Alphabet CFO Ruth Porat talks with Recode's Kara Swisher about how she manages spending on search and "other bets" inside of the Google parent company. Porat says clear data should inform leadership decisions and that investing too little in some areas can be as harmful as investing too much. She explains how and why Alphabet is investing in the smart home, life sciences, cloud computing and self-driving cars. The biggest risk to Google as advertising continues to drive the vast majority of Alphabet's revenue, Porat notes, is "complacency" about what's next.
The Ringer CEO Bill Simmons talks with CNBC's Julia Boorstin about his company's new partnership with Vox Media. He says the move will help him focus on creating content across a variety of formats, including podcasts. Simmons also says he's not giving up on Twitter and shares his advice for his former boss, ESPN President John Skipper. (Disclosure: Vox Media owns Recode).
Netflix CEO Reed Hastings talks with Recode's Peter Kafka about the video-streaming platform's continuing push into making original TV and movies. He says current windowing practices, in which movies are exclusively in theaters for a time before they're available in the home, will inevitably go away. Hastings also explains why Netflix has backed off of working in China, why it has no plans to carry sports or ad-supported content and why Netflix is in favor of net neutrality even though the company is so big that it doesn't need it anymore.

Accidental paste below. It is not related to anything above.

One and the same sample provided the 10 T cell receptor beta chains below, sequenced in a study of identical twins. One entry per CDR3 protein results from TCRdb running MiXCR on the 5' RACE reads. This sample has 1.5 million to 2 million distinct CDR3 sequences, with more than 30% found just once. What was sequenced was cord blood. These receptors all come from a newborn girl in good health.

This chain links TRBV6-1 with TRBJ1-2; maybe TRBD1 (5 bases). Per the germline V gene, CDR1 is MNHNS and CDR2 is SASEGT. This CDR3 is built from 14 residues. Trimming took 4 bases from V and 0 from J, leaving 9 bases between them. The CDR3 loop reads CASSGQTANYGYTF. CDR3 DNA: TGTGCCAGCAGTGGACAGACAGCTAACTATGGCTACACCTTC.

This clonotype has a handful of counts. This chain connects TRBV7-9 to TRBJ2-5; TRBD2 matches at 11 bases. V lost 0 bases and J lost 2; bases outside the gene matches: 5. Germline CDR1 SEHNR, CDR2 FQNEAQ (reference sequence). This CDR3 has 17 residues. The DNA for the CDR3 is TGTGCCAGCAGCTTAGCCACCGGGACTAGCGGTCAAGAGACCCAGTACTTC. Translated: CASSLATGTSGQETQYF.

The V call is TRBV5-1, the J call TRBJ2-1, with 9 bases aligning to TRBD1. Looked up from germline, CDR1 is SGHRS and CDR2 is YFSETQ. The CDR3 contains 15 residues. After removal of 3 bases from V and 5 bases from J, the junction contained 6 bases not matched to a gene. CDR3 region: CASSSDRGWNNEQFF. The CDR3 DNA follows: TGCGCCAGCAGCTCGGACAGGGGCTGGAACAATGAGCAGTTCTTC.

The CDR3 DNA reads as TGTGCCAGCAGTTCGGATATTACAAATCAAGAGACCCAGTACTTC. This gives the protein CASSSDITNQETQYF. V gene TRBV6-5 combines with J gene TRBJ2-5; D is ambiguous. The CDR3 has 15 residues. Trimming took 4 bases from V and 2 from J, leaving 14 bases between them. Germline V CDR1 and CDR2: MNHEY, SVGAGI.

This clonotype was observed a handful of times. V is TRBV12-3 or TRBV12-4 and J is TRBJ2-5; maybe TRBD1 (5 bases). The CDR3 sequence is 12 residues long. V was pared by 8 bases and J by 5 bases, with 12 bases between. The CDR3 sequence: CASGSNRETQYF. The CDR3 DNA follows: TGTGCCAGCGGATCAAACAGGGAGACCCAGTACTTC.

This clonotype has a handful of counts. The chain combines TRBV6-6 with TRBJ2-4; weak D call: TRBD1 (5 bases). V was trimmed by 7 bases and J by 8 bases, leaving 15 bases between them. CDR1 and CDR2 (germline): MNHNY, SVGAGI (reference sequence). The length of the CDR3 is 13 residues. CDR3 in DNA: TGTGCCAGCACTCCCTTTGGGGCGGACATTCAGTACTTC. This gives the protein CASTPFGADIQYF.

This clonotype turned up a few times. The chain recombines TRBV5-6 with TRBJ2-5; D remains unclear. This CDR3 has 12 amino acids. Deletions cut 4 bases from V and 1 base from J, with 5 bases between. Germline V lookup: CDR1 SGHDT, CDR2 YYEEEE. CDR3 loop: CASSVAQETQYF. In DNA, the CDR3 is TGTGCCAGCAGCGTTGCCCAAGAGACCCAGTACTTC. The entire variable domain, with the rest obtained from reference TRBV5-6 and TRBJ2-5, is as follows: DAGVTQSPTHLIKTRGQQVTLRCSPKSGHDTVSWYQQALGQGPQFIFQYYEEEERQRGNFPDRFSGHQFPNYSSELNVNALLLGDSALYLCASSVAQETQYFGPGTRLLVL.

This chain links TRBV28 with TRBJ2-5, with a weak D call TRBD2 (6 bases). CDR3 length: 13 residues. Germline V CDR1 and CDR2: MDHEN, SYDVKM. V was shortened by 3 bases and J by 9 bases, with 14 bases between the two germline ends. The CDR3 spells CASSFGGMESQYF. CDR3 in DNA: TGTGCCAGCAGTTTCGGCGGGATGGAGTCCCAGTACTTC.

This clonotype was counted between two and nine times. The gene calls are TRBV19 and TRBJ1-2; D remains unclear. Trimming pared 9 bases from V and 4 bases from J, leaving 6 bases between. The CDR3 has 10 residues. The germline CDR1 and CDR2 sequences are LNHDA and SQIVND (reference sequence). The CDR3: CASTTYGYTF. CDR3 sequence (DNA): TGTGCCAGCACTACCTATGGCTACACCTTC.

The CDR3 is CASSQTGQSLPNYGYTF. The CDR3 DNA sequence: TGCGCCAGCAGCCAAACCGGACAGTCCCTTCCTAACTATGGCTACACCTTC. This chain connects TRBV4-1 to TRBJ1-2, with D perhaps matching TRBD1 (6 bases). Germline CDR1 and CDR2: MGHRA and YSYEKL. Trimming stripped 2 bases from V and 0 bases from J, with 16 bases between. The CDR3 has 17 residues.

Kleiner Perkins Caufield & Byers partner Mary Meeker delivers her annual report on global trends in tech usage, media consumption, advertising, investing, M&A and more. Consumers are increasingly going to be taking pictures of — or using their voice to search for — things they used to look for by typing, Meeker says, and she argues that the rise of interactive games has important lessons for the design of all products online. She also discusses how consumers are using mobile devices, on-demand transportation services and payments apps in China and India.
Android co-founder Andy Rubin talks with The Verge's Walt Mossberg about Playground Ventures, the investment firm he founded after leaving Google, which aims to anticipate how machine learning and artificial intelligence would shape a post-mobile world. Rubin discusses his new mobile company, Essential Products, which was developed in Playground's internal design studio and is developing a mobile phone, a home device and a new operating system called Ambient OS. The Essential Phone is designed to talk wirelessly to accessories that will work with other hardware down the line, including a miniature 360-degree camera for capturing VR-ready videos.